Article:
The difference between running and jogging in simple terms
I jogged for years before I felt comfortable calling myself a runner. During that time I often wondered, “What is the difference between running and jogging? Am I a runner yet?” Well friends, I’m here to tell you.
What a relief, right? Because this is important. I think we all understand that running is good and jogging is bad. We all want to be runners. Nobody wants to be a jogger. Therefore, understanding the difference between the two is essential to determining whether YOU are good or bad.
Don’t bother Googling it. You’ll find a lot of wordy and somewhat vague answers. This here is the truth, plain and simple.
Running is fast and jogging is slow. That’s it. That’s the whole difference. But I think you already knew that. The question you were really trying to ask was probably, “What’s considered fast?”
Luckily, the answer to that question is equally simple.
“Fast” is just a little faster than you can run. Excuse me, jog. Try this. Think about how fast you can jog. Then pick any pace that is faster than that. That is the threshold between fast and slow, the difference between running and jogging. Are you a 13:00 min/mile jogger? Fast is 12:55 min/mile. Are you a 9:00 min/mile jogger? Fast starts with an 8.
[bctt tweet=”Pick any pace faster than you can #run. That is the threshold between #running and #jogging.” username=”realfittogether”]
So you’re a jogger, obviously. And that’s bad. So here are a few tips to make sure nobody figures it out. You’re welcome.
- If you’re jogging on a treadmill at the gym, make sure you’re jogging just a little faster than the person next to you. Peek over at their display periodically and bump up your own speed as necessary. Don’t worry too much about pacing yourself or preventing injury. That’s not as important.
- If you’re jogging on a trail or on the side of the road and see someone approaching from the opposite direction, speed up a bunch until you pass them. They’ll see you running fast and think that’s your regular pace.
- If you happen to arrive at the trailhead at the same time as a fast runner, do a few stretches or retie your shoes while they get a head start. That way they won’t see how slow you are. Fast runners are easy to spot. They’re typically skinny and wear trendy athletic apparel.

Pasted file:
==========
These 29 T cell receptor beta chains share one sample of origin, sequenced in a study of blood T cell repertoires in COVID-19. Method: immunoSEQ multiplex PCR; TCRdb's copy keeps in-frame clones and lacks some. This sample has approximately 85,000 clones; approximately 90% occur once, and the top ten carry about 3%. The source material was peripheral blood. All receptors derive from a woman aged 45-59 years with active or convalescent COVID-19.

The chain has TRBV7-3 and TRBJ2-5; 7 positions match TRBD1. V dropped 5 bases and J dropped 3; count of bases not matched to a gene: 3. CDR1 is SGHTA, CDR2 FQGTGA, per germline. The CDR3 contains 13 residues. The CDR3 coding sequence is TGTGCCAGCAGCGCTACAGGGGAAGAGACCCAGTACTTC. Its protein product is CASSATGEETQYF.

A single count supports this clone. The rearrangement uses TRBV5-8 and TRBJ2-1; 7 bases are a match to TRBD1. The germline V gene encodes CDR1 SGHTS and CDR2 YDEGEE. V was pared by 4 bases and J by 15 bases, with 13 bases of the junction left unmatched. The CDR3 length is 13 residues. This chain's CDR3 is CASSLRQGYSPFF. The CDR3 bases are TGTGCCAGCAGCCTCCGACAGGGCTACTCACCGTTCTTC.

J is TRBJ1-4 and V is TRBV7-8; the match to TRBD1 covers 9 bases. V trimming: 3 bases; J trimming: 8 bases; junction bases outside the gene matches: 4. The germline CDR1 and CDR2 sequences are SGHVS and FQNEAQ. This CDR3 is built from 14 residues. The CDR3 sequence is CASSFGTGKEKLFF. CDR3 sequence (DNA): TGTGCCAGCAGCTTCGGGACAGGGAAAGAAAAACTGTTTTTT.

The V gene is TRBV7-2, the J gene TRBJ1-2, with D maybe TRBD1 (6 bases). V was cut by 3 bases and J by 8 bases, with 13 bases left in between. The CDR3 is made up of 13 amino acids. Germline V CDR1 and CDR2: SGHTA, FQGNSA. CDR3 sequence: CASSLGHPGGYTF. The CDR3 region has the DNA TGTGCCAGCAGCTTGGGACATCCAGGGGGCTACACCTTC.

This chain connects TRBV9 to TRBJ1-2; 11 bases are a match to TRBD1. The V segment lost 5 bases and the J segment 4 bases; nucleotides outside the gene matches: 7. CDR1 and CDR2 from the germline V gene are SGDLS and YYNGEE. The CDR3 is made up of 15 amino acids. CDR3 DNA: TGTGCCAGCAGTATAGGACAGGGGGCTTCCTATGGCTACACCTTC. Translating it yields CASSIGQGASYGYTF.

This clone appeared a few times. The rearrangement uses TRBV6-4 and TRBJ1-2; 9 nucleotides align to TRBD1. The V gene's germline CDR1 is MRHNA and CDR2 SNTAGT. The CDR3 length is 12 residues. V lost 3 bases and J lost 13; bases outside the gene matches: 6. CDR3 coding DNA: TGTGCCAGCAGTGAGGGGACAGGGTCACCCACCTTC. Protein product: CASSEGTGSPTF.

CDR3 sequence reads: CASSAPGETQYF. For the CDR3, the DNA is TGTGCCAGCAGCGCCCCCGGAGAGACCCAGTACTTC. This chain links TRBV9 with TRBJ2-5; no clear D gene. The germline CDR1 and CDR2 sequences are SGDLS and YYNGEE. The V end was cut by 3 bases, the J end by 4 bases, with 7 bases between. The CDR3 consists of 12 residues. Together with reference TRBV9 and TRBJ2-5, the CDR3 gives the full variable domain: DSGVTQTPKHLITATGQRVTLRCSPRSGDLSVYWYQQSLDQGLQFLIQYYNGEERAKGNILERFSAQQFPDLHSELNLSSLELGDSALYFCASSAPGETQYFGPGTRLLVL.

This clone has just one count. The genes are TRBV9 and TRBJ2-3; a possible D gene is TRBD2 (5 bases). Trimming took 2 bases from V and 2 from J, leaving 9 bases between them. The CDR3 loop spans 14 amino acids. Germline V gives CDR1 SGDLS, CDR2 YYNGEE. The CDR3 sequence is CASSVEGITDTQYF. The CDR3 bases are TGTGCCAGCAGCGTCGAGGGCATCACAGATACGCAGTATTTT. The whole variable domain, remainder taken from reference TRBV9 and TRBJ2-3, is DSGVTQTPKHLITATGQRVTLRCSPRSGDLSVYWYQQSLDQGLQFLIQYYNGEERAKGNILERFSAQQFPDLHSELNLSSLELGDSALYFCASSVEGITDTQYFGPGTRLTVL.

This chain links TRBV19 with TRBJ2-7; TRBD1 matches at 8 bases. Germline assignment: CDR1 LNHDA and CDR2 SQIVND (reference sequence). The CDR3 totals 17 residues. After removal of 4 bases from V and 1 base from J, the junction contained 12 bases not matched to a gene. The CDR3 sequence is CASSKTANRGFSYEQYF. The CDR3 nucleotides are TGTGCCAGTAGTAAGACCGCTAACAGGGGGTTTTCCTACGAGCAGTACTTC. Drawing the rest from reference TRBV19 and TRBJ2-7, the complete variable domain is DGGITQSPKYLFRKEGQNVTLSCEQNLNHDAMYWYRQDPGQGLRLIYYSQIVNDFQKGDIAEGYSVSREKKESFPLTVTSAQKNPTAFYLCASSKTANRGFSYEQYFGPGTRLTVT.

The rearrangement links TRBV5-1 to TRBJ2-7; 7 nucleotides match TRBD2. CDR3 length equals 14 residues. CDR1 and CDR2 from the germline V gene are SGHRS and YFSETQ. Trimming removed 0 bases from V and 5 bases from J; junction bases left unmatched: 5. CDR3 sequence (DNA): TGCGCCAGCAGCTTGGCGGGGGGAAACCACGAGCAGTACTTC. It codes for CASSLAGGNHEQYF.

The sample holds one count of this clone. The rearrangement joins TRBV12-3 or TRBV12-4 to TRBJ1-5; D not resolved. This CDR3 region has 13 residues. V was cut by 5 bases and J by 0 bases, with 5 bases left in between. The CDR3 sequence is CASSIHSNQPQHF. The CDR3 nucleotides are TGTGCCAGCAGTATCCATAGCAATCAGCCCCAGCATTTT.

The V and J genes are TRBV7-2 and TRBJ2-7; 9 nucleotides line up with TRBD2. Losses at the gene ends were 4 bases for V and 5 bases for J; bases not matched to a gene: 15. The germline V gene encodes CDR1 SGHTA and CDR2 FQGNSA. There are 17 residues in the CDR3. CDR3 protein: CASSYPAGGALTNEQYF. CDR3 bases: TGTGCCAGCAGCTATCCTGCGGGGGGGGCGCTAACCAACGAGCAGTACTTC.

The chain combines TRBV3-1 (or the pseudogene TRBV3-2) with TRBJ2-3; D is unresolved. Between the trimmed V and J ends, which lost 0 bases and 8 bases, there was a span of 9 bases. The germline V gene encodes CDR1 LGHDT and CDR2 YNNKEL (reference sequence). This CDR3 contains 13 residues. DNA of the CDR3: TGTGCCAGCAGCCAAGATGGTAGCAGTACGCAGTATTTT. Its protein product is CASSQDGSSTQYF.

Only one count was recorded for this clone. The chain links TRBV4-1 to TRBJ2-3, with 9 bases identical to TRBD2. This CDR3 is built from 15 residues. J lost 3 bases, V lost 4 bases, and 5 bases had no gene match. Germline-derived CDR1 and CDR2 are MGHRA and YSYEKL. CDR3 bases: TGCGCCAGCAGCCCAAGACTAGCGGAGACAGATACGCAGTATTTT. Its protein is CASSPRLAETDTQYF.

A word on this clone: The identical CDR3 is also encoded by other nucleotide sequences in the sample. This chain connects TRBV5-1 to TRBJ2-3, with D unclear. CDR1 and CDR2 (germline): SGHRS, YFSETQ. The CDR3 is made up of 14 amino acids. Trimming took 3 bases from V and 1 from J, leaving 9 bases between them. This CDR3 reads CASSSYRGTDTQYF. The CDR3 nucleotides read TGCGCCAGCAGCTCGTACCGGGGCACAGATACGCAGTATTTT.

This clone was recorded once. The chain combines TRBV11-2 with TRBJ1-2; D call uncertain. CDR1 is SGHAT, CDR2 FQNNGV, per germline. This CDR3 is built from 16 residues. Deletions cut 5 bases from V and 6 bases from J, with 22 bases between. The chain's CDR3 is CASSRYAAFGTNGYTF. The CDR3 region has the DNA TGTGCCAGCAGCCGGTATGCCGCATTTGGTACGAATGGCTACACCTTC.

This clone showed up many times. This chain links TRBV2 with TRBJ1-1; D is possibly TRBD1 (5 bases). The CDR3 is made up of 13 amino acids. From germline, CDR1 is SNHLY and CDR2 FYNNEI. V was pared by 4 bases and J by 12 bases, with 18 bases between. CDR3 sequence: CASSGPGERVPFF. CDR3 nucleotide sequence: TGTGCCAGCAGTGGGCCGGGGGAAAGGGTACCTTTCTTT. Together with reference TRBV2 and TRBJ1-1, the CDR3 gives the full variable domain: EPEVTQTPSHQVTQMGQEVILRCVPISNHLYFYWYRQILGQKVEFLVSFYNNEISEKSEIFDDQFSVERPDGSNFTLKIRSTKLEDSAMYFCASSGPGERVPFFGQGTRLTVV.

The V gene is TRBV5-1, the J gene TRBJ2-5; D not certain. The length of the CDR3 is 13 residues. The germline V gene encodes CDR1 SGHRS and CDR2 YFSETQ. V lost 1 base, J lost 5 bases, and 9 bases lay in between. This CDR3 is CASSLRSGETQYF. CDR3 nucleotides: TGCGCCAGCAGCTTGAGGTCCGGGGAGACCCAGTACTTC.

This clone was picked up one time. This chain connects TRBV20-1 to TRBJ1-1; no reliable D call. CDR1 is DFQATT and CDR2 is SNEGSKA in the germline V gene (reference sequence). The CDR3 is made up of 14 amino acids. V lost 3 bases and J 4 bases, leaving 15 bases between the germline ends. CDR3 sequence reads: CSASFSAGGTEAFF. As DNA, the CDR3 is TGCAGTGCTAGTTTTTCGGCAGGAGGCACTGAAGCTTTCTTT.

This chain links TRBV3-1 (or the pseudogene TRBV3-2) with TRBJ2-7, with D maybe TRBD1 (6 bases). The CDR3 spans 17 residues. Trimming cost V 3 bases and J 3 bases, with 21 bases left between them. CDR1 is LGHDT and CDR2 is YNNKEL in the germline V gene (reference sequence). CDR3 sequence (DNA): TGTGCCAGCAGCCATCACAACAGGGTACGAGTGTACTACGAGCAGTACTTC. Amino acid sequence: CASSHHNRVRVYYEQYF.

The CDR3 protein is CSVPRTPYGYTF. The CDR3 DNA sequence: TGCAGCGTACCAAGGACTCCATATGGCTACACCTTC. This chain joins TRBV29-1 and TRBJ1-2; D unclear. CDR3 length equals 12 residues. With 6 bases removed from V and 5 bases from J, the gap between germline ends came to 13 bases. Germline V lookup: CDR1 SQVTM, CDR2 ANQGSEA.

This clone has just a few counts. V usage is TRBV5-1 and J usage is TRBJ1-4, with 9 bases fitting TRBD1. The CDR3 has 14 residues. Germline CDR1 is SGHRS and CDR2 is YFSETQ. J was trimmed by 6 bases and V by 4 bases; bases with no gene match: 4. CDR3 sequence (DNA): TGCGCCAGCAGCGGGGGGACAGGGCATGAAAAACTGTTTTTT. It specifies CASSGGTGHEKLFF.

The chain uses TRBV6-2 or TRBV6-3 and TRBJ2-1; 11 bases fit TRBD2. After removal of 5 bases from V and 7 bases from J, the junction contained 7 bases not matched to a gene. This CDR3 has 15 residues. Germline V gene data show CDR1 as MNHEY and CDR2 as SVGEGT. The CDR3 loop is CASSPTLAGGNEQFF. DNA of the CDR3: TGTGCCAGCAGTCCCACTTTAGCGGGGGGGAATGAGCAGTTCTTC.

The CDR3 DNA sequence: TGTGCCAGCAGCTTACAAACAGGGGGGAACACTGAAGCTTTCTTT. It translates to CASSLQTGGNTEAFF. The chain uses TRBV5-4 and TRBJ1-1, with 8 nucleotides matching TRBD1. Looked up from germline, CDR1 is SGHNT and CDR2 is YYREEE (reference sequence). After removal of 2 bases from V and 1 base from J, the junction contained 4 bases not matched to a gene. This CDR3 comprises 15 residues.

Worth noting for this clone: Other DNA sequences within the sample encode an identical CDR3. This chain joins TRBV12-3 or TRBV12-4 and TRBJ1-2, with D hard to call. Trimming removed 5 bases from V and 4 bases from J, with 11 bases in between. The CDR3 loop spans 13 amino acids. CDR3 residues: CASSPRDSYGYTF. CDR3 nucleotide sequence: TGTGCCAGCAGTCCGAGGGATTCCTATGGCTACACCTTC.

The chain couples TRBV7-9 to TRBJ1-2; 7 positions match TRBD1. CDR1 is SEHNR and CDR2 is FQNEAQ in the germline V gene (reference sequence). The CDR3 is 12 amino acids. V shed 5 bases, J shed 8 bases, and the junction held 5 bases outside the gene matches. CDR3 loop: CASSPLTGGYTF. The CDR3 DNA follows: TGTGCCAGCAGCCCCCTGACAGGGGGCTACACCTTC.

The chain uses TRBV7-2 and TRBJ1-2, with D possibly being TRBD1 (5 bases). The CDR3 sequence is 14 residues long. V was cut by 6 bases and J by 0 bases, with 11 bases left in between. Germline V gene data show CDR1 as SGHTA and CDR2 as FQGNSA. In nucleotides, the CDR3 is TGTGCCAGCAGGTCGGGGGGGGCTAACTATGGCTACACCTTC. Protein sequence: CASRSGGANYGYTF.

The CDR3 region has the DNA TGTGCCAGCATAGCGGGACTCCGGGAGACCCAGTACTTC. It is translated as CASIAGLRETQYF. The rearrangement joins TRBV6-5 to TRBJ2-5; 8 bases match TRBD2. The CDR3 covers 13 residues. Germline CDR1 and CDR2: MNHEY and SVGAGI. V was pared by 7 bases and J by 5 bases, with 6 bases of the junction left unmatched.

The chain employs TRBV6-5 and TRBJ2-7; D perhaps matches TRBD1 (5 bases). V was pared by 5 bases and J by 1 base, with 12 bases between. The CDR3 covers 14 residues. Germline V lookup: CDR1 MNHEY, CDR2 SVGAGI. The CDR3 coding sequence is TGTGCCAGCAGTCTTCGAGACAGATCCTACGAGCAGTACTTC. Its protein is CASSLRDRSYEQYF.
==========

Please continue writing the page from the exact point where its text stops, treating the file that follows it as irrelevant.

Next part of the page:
- Things get a bit trickier if you go for a jog with friends. There’s no real way to fake being a runner, which is why I always recommend avoiding this scenario all together. Make up an excuse and skip it. Anything will do. You have a deadline approaching and need to catch up on work. Your kid is sick. The stroller has a flat tire. You’re on your period. It all works.
- If for whatever reason you can’t get out of it, you must – and I can’t stress this enough – convince your friend of how slow you are. Specifically, how much SLOWER you are than she is. Your friend will test you. Trust me. She’ll try and tell you she’s slow too. She might even claim it doesn’t matter. But you and I both know it does. You’re going to hold her back and you don’t want that coming as a surprise. It takes a lot less than an underwhelming workout to destroy a friendship.
I know what you’re thinking. Geez. It kind of feels like jogging is just a word someone made up so we can all feel bad about ourselves. [bctt tweet=”#Jogging is just a word someone made up so we can all feel bad about ourselves. #running” username=”realfittogether”] Maybe you’re thinking, “I should just wipe it from my vocabulary and start calling myself a runner. Maybe instead of worrying about the difference between running and jogging, I should just congratulate myself for working hard and kicking ass.”
No, sorry. You’re wrong.